We hope and expect to grow the video library over the next several years into a truly broad, comprehensive collection of subjects throughout cancer over the next few years, with dozens of experts speaking as a part of hundreds of videos.  As new tests and trials and treatments emerge, we will add to or replace the orginal ones in the collection, keeping it current over time. We’ll also work on developing a mobile application for oncologists to write an “information prescription” to patients that they can e-mail links of video collections to, so that patients can learn about what they would want to know as now important for them.

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I hope you’ll check it out and offer your feedback. We’re excited to move forward with a new format that I think will become the ideal platform for sharing new information.

Dubious ASCO Highlights, BS Endpoints for Ineffective Drugs, and the Credibility Gap

As many people in our readership know, the ASCO conference is the biggest and most important cancer conference of the year, and there are many competitors for the biggest highlights.  I was therefore annoyed to see that the top-listed highlight in the Medivizor blog description of ASCO highlights, for lung cancer and in general, was about anamorelin, an agent tested to combat cancer-related cachexia (severe weight loss) and associated weakness in patients with lung cancer.

You may note that this agent hasn’t received a lot of mention on the GRACE website or many other media sources.  It doesn’t actually crack the top 100 (and probably not top 250-500) top findings from ASCO.  Why does it merit mention as a highlight in some places? I’d bet good money that they are paid to highlight this work to patients and mislead them into thinking that the “positive” results actually matter.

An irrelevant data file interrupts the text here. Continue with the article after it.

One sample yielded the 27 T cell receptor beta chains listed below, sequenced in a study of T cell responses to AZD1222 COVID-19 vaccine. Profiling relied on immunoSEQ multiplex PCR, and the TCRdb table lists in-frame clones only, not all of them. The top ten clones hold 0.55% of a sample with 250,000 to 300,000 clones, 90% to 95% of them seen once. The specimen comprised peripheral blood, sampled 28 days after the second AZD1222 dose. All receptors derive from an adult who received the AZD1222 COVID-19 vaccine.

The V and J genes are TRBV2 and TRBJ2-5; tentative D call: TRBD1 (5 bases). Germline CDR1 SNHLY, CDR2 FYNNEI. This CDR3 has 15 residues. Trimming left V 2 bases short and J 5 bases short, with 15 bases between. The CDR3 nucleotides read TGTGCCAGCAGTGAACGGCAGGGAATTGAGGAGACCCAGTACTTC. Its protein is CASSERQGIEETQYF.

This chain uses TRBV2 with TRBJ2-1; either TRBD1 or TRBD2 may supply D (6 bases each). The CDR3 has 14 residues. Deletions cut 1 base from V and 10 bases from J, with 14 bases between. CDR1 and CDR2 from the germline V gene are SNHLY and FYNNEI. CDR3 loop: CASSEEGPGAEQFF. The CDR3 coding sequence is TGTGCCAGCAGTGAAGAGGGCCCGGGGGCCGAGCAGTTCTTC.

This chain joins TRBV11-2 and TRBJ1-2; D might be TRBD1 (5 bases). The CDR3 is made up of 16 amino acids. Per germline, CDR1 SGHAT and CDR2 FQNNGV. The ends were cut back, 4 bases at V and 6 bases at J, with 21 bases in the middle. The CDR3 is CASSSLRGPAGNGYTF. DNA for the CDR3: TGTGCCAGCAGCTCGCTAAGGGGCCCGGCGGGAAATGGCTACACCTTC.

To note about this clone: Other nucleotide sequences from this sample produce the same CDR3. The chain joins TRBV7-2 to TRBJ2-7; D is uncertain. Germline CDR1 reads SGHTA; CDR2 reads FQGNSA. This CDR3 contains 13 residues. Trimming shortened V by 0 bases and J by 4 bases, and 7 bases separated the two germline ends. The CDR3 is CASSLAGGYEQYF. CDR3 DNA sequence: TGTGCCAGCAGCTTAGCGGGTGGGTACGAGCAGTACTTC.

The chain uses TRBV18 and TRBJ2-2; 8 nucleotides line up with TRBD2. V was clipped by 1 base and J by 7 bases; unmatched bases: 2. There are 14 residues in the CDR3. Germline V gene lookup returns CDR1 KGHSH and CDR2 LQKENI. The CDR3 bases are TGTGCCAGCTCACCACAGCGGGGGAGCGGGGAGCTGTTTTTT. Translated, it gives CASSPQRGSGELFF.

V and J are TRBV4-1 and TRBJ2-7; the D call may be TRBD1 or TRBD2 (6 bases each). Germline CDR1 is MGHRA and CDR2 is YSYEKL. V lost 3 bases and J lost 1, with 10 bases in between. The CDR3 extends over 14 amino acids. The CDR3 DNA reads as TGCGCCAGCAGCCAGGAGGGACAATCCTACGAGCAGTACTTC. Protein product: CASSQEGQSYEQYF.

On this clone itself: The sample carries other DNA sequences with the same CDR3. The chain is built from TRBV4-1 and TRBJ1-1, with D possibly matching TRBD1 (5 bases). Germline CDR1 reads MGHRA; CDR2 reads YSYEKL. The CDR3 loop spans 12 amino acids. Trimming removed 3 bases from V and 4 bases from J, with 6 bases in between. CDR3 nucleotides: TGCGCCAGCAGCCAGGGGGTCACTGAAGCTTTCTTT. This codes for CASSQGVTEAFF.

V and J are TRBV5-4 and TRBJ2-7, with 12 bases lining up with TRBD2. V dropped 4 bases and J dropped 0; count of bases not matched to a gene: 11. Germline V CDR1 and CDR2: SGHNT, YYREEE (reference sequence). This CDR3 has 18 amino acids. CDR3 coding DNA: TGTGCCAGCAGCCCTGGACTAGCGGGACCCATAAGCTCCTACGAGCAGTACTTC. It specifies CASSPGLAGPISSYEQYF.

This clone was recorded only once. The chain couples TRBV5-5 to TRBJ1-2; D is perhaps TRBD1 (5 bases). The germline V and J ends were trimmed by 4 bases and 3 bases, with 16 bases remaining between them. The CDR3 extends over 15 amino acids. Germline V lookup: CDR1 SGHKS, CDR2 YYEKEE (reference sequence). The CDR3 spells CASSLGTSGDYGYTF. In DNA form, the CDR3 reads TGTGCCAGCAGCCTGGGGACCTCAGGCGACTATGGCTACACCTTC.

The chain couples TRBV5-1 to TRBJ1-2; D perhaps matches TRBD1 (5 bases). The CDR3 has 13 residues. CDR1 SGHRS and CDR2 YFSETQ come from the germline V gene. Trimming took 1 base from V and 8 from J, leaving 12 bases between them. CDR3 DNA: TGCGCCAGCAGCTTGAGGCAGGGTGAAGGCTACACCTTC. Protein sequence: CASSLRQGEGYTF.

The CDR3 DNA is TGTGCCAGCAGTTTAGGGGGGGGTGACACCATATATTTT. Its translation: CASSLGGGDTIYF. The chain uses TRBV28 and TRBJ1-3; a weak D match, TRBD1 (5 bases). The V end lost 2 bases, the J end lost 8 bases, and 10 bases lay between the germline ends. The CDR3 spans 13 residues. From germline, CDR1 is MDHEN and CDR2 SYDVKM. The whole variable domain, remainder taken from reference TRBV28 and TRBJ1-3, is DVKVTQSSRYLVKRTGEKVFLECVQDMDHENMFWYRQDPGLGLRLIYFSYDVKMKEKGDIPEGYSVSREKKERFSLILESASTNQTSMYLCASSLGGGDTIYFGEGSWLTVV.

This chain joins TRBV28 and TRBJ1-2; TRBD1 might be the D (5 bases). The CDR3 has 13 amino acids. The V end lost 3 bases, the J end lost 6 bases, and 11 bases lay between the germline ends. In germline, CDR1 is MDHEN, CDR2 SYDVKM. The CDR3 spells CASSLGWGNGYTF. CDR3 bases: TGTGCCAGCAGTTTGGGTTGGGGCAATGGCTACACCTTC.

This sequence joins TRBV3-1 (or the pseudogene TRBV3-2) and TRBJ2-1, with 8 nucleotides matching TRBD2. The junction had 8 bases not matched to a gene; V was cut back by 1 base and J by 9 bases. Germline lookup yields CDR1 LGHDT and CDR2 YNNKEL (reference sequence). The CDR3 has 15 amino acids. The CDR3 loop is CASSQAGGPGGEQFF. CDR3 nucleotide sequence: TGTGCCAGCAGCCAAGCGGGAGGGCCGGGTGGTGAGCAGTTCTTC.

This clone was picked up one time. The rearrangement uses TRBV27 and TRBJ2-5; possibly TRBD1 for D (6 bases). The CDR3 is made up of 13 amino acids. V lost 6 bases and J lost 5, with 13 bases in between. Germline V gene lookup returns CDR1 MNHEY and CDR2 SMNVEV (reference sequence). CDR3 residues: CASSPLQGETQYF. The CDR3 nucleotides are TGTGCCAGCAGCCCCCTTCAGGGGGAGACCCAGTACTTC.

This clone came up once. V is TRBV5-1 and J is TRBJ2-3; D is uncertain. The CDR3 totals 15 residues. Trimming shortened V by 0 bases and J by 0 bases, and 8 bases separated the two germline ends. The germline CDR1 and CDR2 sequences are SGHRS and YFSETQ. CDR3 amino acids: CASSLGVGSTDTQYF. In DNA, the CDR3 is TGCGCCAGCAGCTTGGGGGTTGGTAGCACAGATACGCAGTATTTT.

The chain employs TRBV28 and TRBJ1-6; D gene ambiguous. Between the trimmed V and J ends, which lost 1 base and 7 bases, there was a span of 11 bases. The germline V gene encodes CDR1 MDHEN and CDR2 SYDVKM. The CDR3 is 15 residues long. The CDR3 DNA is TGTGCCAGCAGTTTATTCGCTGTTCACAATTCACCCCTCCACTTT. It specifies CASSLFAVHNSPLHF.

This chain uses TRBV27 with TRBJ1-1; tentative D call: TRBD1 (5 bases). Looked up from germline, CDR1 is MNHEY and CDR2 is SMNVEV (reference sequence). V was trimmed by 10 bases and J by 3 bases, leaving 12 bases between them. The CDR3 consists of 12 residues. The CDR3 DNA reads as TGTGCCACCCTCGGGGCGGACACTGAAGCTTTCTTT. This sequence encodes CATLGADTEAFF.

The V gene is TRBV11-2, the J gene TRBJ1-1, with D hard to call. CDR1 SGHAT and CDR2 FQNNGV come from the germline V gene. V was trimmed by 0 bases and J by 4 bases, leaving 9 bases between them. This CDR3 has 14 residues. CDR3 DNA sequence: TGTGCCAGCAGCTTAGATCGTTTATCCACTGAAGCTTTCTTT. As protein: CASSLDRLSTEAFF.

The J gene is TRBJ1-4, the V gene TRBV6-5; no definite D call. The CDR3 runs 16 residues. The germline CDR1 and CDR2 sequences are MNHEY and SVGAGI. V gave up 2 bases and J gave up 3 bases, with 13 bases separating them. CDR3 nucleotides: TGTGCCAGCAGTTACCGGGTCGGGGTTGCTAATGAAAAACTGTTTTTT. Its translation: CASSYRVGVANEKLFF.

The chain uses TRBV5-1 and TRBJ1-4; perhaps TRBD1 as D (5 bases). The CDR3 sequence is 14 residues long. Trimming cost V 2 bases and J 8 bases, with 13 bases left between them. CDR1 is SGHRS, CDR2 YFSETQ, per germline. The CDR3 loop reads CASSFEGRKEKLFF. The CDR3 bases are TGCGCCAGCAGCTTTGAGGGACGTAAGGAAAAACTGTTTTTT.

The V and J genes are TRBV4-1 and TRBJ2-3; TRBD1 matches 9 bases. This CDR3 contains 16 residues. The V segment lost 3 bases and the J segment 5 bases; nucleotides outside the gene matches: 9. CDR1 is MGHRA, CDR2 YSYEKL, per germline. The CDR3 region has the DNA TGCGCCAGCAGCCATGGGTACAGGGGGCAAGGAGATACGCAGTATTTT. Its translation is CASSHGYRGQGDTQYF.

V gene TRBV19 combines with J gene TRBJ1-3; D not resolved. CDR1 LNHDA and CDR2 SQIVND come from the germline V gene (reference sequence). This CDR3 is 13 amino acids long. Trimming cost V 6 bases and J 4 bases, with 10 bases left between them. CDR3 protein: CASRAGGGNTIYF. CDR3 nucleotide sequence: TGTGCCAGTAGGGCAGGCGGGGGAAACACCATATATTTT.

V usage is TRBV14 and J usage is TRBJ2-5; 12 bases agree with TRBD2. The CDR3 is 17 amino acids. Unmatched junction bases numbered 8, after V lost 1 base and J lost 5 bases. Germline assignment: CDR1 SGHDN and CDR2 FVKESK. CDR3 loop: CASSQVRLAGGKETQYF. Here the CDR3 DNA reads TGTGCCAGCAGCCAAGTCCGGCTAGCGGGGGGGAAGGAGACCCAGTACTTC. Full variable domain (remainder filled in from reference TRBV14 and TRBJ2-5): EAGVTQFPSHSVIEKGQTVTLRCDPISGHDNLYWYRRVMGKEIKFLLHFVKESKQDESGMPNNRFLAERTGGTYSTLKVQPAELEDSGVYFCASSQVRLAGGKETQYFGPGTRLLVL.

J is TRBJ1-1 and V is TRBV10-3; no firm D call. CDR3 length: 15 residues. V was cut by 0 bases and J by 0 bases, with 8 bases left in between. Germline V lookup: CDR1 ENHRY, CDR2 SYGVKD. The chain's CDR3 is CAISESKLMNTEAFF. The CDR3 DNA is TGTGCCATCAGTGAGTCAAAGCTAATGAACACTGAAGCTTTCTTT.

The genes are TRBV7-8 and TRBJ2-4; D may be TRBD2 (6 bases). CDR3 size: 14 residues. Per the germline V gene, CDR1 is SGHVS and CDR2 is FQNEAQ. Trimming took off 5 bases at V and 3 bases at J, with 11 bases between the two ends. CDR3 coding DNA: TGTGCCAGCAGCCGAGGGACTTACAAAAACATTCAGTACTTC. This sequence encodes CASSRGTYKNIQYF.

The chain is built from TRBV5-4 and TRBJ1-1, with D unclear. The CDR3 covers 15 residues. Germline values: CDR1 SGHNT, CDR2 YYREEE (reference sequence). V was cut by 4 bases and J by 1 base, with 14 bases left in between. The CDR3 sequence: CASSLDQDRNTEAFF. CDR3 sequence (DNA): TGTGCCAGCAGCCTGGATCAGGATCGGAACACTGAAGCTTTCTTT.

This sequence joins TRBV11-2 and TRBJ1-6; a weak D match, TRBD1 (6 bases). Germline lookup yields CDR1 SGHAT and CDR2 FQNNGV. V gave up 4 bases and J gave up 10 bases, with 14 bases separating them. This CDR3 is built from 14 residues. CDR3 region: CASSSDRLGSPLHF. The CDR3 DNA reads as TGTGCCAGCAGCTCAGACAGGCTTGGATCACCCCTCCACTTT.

Bullshit detectorI haven’t really spoken about anamorelin on the GRACE site before, even though their approach represents a lot of what we should disdain about drug development for cancer. My restraint has stemmed largely from the statement ingrained by my mother (and I’m sure by many of your parents as well: “If you don’t have anything nice to say, don’t say anything.” I’ve felt that in the absence of evidence showing some meaningful benefit, anamorelin doesn’t merit the time or effort to discuss it here. I’m certainly not the only one — of the 100 or more lung cancer experts I spoke with at ASCO, anamorelin was mentioned by exactly NONE of them — with good reason. It doesn’t deserve to be on the radar of highlights in lung cancer or any cancer. So why would it be front and center on a patient-oriented ASCO summary? Either anamorelin’s manufacturer paid for it, or the author is very gullible and not qualified to provide commentary about ASCO highlights.

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Introducing the New GRACE Cancer Video Library!

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Over the next several weeks and months, you’ll see the roll out of a steady diet of new videos in a slightly different format. Historically, we’ve captured talks primarily oriented toward our live audience at conferences and edited them into pieces to offer people online. While certainly a helpful resource for many people, it is optimized for the live audience, and we simply do the best we can for the much larger number of people who view the content as a podcast. The video pieces are often long and may just split a 20-30 minute talk into two parts that cover many questions in each. Some of these have been done with my rudimentary videography skills and a handy cam, leading to a rather low quality A/V experience for the audience.  And the topics are a collection of issues I and other faculty members happen to think of as the most timely issues.